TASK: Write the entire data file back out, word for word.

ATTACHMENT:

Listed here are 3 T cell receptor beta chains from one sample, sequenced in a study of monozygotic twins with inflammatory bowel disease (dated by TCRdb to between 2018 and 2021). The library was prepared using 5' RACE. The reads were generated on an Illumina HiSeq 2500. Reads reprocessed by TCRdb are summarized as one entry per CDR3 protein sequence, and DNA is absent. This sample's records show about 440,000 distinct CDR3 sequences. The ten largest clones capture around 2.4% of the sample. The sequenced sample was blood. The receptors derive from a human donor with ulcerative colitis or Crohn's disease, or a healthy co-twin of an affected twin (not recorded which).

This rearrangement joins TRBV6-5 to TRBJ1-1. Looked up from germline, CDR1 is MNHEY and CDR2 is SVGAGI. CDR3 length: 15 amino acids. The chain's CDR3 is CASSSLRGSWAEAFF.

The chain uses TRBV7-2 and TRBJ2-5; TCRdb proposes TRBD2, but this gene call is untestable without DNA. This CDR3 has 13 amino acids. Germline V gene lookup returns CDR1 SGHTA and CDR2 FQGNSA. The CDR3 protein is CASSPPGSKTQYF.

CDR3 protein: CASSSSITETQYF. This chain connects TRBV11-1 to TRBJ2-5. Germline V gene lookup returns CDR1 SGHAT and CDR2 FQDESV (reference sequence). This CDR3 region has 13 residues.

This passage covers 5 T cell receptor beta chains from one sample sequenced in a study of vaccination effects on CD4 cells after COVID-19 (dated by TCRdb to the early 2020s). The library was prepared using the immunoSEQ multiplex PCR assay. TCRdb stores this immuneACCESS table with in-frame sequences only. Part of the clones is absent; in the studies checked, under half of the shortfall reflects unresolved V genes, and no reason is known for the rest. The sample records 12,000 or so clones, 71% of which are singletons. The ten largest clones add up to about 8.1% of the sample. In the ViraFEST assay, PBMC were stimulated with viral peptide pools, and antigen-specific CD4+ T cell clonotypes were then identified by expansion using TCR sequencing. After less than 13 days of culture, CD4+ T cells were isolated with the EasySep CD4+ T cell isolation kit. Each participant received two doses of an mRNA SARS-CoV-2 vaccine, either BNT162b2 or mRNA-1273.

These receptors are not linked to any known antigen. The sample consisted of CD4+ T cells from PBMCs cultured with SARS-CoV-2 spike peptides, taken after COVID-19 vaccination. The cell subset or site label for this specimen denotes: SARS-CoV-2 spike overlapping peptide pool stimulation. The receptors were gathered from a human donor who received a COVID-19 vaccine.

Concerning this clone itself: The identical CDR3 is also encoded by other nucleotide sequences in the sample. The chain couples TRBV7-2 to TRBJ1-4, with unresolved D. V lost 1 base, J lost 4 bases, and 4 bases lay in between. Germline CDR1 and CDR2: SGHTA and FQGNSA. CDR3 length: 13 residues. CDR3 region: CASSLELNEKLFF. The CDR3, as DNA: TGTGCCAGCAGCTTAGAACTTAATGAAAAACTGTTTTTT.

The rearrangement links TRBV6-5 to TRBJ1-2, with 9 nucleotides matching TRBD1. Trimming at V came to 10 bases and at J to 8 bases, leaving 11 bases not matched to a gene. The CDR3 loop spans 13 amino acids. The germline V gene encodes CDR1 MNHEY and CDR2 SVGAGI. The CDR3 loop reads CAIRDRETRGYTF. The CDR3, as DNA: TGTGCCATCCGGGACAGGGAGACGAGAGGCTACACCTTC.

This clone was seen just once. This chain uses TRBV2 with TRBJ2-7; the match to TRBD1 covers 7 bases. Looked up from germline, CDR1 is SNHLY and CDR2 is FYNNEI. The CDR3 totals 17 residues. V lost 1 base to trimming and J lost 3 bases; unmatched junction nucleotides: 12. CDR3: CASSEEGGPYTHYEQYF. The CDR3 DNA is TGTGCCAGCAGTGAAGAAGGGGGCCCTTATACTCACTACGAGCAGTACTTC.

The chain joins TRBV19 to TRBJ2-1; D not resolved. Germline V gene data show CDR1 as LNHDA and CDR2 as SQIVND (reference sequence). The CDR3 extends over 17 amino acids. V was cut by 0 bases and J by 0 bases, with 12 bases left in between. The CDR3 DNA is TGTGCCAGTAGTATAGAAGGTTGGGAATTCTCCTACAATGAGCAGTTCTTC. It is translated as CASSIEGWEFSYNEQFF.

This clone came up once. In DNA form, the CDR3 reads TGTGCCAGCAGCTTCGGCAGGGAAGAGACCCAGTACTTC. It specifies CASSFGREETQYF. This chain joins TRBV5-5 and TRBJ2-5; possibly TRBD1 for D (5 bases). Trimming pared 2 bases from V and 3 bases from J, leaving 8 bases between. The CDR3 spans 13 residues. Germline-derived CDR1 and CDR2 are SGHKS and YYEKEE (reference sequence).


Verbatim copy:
Listed here are 3 T cell receptor beta chains from one sample, sequenced in a study of monozygotic twins with inflammatory bowel disease (dated by TCRdb to between 2018 and 2021). The library was prepared using 5' RACE. The reads were generated on an Illumina HiSeq 2500. Reads reprocessed by TCRdb are summarized as one entry per CDR3 protein sequence, and DNA is absent. This sample's records show about 440,000 distinct CDR3 sequences. The ten largest clones capture around 2.4% of the sample. The sequenced sample was blood. The receptors derive from a human donor with ulcerative colitis or Crohn's disease, or a healthy co-twin of an affected twin (not recorded which).

This rearrangement joins TRBV6-5 to TRBJ1-1. Looked up from germline, CDR1 is MNHEY and CDR2 is SVGAGI. CDR3 length: 15 amino acids. The chain's CDR3 is CASSSLRGSWAEAFF.

The chain uses TRBV7-2 and TRBJ2-5; TCRdb proposes TRBD2, but this gene call is untestable without DNA. This CDR3 has 13 amino acids. Germline V gene lookup returns CDR1 SGHTA and CDR2 FQGNSA. The CDR3 protein is CASSPPGSKTQYF.

CDR3 protein: CASSSSITETQYF. This chain connects TRBV11-1 to TRBJ2-5. Germline V gene lookup returns CDR1 SGHAT and CDR2 FQDESV (reference sequence). This CDR3 region has 13 residues.

This passage covers 5 T cell receptor beta chains from one sample sequenced in a study of vaccination effects on CD4 cells after COVID-19 (dated by TCRdb to the early 2020s). The library was prepared using the immunoSEQ multiplex PCR assay. TCRdb stores this immuneACCESS table with in-frame sequences only. Part of the clones is absent; in the studies checked, under half of the shortfall reflects unresolved V genes, and no reason is known for the rest. The sample records 12,000 or so clones, 71% of which are singletons. The ten largest clones add up to about 8.1% of the sample. In the ViraFEST assay, PBMC were stimulated with viral peptide pools, and antigen-specific CD4+ T cell clonotypes were then identified by expansion using TCR sequencing. After less than 13 days of culture, CD4+ T cells were isolated with the EasySep CD4+ T cell isolation kit. Each participant received two doses of an mRNA SARS-CoV-2 vaccine, either BNT162b2 or mRNA-1273.

These receptors are not linked to any known antigen. The sample consisted of CD4+ T cells from PBMCs cultured with SARS-CoV-2 spike peptides, taken after COVID-19 vaccination. The cell subset or site label for this specimen denotes: SARS-CoV-2 spike overlapping peptide pool stimulation. The receptors were gathered from a human donor who received a COVID-19 vaccine.

Concerning this clone itself: The identical CDR3 is also encoded by other nucleotide sequences in the sample. The chain couples TRBV7-2 to TRBJ1-4, with unresolved D. V lost 1 base, J lost 4 bases, and 4 bases lay in between. Germline CDR1 and CDR2: SGHTA and FQGNSA. CDR3 length: 13 residues. CDR3 region: CASSLELNEKLFF. The CDR3, as DNA: TGTGCCAGCAGCTTAGAACTTAATGAAAAACTGTTTTTT.

The rearrangement links TRBV6-5 to TRBJ1-2, with 9 nucleotides matching TRBD1. Trimming at V came to 10 bases and at J to 8 bases, leaving 11 bases not matched to a gene. The CDR3 loop spans 13 amino acids. The germline V gene encodes CDR1 MNHEY and CDR2 SVGAGI. The CDR3 loop reads CAIRDRETRGYTF. The CDR3, as DNA: TGTGCCATCCGGGACAGGGAGACGAGAGGCTACACCTTC.

This clone was seen just once. This chain uses TRBV2 with TRBJ2-7; the match to TRBD1 covers 7 bases. Looked up from germline, CDR1 is SNHLY and CDR2 is FYNNEI. The CDR3 totals 17 residues. V lost 1 base to trimming and J lost 3 bases; unmatched junction nucleotides: 12. CDR3: CASSEEGGPYTHYEQYF. The CDR3 DNA is TGTGCCAGCAGTGAAGAAGGGGGCCCTTATACTCACTACGAGCAGTACTTC.

The chain joins TRBV19 to TRBJ2-1; D not resolved. Germline V gene data show CDR1 as LNHDA and CDR2 as SQIVND (reference sequence). The CDR3 extends over 17 amino acids. V was cut by 0 bases and J by 0 bases, with 12 bases left in between. The CDR3 DNA is TGTGCCAGTAGTATAGAAGGTTGGGAATTCTCCTACAATGAGCAGTTCTTC. It is translated as CASSIEGWEFSYNEQFF.

This clone came up once. In DNA form, the CDR3 reads TGTGCCAGCAGCTTCGGCAGGGAAGAGACCCAGTACTTC. It specifies CASSFGREETQYF. This chain joins TRBV5-5 and TRBJ2-5; possibly TRBD1 for D (5 bases). Trimming pared 2 bases from V and 3 bases from J, leaving 8 bases between. The CDR3 spans 13 residues. Germline-derived CDR1 and CDR2 are SGHKS and YYEKEE (reference sequence).